Similarly, phage display with its inherent diversity is a discovery technique par excellence ­ but it generates ligands that require complex peptide synthesis or development in yeast or similar organisms. Resultant ligands may require modification for attachment to solid supports.

Peptide libraries also provide valuable sources for ligands, but internal rotation and bond flexibility restrict their use. However, 6- to 8-mer peptides generally are large enough to provide high specificity and may serve as excellent starting points for the development of synthetic mimics using a rigid triazine backbone.

Affinity applications

By far the most widespread use of affinity chromatography, both at the laboratory scale and in industrial processing, is the purification of monoclonal antibodies from cell culture of ascites. Whether involving humanised chimeras, fully humanised antibodies, FAb fragments, or antibody fusions, antibody purification is important at any scale. Modelled on the IgG dipeptide binding locus of Protein A, the synthetic alternatives MAbsorbent A1P and A2P provide significant advantages over the protein ligand.

Affinity separations can be performed as two-phase partitioning and precipitation, but chromatography remains the primary technology to which they are applied, with almost all separations dependent on a beaded agarose matrix. That naturally occurring polysaccharide has special gelling properties so it can be manufactured in cross-linked, beaded form for both laboratory and industrial use. ProMetic has developed PuraBead XL, a matrix of narrow bead size distribution and rigidity.

Synthetic matrices are also used, particularly in anegative' steps. Usually, a target protein is temporarily fixed (bound) by its immobilised ligands and impurities are washed away. In such apositive' chromatography, high binding capacity is a desirable product attribute. However, products must be free from exogenous contaminants such as viruses, endotoxins, and prions, for which the risks may be real or theoretical. Removal of such biocontaminants demands lower-capacity resins but high-performance adsorption or destruction formats. Those demands are sometimes met with membranes or matrices (such as the inert Fluorosorb) that are rigid and resistant in very harsh condition. Furthermore, the perfluorocarbon base is resistant to gamma radiation so it can be terminally sterilised to remove excess radiolabels or antibodies ­ before cancer diagnosis and therapy, for example.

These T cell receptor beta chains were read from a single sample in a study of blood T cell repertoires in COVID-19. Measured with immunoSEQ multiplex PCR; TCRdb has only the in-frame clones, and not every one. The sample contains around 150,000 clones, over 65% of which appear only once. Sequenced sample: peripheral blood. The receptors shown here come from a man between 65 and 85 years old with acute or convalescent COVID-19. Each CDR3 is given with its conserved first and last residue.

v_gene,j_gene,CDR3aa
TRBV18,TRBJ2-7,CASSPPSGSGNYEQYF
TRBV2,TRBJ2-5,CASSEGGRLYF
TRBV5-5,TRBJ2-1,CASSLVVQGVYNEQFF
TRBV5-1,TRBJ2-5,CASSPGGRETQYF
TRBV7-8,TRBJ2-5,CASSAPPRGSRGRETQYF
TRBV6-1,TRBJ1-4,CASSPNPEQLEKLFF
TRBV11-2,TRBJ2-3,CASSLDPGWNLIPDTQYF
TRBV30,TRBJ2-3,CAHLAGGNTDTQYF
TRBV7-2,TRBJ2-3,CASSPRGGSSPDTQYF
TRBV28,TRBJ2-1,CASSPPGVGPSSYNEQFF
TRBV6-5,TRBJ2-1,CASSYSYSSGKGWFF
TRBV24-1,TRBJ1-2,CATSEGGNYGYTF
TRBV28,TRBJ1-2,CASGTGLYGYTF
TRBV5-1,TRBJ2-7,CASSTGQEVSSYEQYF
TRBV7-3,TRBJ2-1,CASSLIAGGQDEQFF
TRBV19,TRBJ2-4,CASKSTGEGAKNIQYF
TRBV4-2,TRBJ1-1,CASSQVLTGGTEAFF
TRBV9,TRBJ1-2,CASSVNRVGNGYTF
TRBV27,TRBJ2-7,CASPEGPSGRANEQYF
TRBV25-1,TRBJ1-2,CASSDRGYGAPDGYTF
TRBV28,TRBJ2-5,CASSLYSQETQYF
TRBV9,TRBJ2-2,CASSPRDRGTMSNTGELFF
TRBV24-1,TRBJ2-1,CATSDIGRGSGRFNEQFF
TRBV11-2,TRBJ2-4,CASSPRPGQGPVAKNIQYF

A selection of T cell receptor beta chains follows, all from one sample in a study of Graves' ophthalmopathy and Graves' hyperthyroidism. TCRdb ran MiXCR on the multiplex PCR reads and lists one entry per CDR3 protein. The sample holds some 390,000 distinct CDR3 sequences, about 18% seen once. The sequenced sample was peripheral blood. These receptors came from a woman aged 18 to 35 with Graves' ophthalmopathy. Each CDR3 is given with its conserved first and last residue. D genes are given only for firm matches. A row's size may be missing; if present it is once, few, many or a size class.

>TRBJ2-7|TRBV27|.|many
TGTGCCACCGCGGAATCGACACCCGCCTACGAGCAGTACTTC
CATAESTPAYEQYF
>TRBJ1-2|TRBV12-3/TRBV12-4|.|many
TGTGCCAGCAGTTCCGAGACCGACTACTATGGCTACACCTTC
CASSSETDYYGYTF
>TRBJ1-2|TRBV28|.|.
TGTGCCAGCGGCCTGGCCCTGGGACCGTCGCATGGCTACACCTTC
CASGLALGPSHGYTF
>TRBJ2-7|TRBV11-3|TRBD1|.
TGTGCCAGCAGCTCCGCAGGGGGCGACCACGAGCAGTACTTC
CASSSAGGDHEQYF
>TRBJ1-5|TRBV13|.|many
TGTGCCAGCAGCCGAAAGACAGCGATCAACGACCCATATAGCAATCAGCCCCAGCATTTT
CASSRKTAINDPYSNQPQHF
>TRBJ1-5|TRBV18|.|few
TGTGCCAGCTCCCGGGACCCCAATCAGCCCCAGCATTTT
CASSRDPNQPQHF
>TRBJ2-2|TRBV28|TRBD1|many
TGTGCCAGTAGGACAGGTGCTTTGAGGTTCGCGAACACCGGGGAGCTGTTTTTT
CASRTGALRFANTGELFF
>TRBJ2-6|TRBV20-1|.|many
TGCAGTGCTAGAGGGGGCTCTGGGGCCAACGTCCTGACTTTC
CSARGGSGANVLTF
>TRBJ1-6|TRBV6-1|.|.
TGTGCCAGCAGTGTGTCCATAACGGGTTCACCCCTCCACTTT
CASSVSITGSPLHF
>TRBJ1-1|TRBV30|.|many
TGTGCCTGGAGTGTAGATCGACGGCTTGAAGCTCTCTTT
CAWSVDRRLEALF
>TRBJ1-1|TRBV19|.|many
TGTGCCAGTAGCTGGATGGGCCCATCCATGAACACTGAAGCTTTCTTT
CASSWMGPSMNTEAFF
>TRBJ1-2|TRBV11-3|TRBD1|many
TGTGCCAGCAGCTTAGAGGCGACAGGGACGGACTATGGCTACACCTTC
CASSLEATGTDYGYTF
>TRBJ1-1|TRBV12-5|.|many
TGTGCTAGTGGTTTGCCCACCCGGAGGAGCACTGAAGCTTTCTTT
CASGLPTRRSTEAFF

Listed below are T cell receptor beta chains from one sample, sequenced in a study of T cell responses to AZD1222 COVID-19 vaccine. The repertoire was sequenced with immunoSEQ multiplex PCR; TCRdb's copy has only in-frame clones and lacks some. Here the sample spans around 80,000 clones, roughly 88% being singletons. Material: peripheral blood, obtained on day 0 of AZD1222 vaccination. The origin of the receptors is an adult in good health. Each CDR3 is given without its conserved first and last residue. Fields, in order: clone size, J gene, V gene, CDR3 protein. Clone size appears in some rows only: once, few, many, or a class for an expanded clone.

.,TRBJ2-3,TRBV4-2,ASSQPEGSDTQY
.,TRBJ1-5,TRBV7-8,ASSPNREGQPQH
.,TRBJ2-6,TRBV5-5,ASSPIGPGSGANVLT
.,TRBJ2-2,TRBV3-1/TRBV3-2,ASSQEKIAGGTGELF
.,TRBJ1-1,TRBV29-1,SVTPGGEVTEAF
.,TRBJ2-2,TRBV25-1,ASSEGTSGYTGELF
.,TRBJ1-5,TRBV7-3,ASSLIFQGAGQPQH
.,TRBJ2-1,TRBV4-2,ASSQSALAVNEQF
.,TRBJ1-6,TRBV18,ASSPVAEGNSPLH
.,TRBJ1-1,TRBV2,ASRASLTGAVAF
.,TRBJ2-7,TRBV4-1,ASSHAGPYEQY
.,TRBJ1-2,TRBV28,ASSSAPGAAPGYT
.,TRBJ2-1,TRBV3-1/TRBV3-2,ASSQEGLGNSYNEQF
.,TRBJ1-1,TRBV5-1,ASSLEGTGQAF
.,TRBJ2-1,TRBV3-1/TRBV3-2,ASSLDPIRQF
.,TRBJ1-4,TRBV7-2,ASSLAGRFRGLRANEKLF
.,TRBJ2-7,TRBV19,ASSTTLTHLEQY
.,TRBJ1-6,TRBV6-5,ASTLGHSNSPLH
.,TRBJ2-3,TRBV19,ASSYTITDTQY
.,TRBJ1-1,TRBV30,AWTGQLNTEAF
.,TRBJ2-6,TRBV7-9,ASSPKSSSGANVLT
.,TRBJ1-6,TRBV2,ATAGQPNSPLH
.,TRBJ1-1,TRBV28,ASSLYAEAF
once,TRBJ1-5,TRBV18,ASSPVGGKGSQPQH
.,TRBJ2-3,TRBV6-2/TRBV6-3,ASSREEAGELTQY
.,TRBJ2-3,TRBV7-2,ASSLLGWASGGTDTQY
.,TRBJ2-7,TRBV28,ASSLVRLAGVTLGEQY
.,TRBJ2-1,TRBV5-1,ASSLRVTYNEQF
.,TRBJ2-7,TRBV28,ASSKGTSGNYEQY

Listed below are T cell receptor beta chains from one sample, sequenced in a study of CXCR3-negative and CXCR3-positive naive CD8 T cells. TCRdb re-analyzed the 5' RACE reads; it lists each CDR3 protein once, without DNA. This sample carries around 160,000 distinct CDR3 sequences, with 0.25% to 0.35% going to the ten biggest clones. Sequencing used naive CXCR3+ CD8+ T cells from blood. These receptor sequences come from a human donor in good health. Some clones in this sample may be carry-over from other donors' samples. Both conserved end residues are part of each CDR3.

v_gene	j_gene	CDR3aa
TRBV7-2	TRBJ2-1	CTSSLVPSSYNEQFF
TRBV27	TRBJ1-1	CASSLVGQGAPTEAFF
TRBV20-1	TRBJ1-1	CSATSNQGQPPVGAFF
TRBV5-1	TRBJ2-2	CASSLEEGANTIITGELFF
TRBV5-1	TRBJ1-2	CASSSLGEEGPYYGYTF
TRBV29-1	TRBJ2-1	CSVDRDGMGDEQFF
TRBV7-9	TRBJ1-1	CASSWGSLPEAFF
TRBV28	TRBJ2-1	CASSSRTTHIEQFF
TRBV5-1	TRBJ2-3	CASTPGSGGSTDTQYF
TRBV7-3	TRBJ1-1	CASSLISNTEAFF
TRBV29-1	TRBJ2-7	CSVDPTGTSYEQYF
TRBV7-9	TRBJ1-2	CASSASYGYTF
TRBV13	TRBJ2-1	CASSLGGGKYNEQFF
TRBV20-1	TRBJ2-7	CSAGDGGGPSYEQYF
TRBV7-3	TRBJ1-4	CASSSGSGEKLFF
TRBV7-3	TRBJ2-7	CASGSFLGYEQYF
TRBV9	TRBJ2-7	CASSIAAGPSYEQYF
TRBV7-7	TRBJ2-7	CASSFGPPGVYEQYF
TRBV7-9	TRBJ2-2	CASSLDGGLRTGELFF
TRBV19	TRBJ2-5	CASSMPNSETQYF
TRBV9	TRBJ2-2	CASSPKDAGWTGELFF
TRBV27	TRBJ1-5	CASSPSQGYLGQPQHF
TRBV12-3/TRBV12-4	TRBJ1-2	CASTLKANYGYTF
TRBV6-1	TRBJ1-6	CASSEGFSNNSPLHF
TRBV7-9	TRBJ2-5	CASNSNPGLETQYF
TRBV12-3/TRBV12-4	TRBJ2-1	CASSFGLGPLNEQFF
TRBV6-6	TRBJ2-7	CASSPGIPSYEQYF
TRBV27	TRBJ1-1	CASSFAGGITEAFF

Proteomics. Study of the human proteome using plasma or tissue samples frequently requires the removal of abundant proteins, that mask the presence of low-concentration proteins in 2D electrophoresis. When the high-concentration proteins albumin and immunoglobulin are removed from plasma, for example, many trace proteins are revealed. Little or nothing is yet known about most of those proteins. Removal of the bulk proteins using suitable mixtures of Mimetic Blue and MAbsorbent A1P allows the remaining proteins to be concentrated, identified, and analysed.

Purification is critical to all genomic and proteomic research and biopharmaceutical development. Every step from basic research to marketable product requires purified proteins and/or nucleic acids that are free of host-cell proteins, cell culture components, endotoxins, and other contaminants. The marriage of genome-related sciences and protein biochemistry ­ proteomics ­ will succeed or fail on the rapidity and specificity of separation science.

John M. Curling is a senior scientist for Prometic BioSciences, Burtonsville, Maryland, USA. Or visit www.prometic.com